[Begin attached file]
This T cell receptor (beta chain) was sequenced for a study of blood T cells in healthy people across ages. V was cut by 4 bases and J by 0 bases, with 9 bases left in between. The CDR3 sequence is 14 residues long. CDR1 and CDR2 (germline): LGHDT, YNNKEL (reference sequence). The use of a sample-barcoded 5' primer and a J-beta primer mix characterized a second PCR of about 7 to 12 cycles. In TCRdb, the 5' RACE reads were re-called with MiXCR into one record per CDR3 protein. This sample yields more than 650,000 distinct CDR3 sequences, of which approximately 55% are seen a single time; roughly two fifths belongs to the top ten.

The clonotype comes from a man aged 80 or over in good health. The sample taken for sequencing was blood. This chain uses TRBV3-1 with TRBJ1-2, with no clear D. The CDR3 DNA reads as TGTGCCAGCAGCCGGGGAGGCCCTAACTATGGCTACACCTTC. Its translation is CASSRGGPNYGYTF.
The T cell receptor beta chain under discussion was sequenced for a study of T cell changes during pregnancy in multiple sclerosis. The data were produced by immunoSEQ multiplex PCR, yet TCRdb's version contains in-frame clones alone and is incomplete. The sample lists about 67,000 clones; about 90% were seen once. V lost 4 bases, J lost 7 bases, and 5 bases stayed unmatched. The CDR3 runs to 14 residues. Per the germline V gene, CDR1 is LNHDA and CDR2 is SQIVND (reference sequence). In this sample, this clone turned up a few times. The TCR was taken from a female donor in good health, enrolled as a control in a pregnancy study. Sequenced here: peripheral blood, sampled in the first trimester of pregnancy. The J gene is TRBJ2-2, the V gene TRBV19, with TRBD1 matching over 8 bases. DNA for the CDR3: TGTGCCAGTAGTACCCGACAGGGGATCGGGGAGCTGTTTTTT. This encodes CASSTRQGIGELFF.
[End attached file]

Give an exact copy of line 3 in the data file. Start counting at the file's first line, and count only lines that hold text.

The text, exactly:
The T cell receptor beta chain under discussion was sequenced for a study of T cell changes during pregnancy in multiple sclerosis. The data were produced by immunoSEQ multiplex PCR, yet TCRdb's version contains in-frame clones alone and is incomplete. The sample lists about 67,000 clones; about 90% were seen once. V lost 4 bases, J lost 7 bases, and 5 bases stayed unmatched. The CDR3 runs to 14 residues. Per the germline V gene, CDR1 is LNHDA and CDR2 is SQIVND (reference sequence). In this sample, this clone turned up a few times. The TCR was taken from a female donor in good health, enrolled as a control in a pregnancy study. Sequenced here: peripheral blood, sampled in the first trimester of pregnancy. The J gene is TRBJ2-2, the V gene TRBV19, with TRBD1 matching over 8 bases. DNA for the CDR3: TGTGCCAGTAGTACCCGACAGGGGATCGGGGAGCTGTTTTTT. This encodes CASSTRQGIGELFF.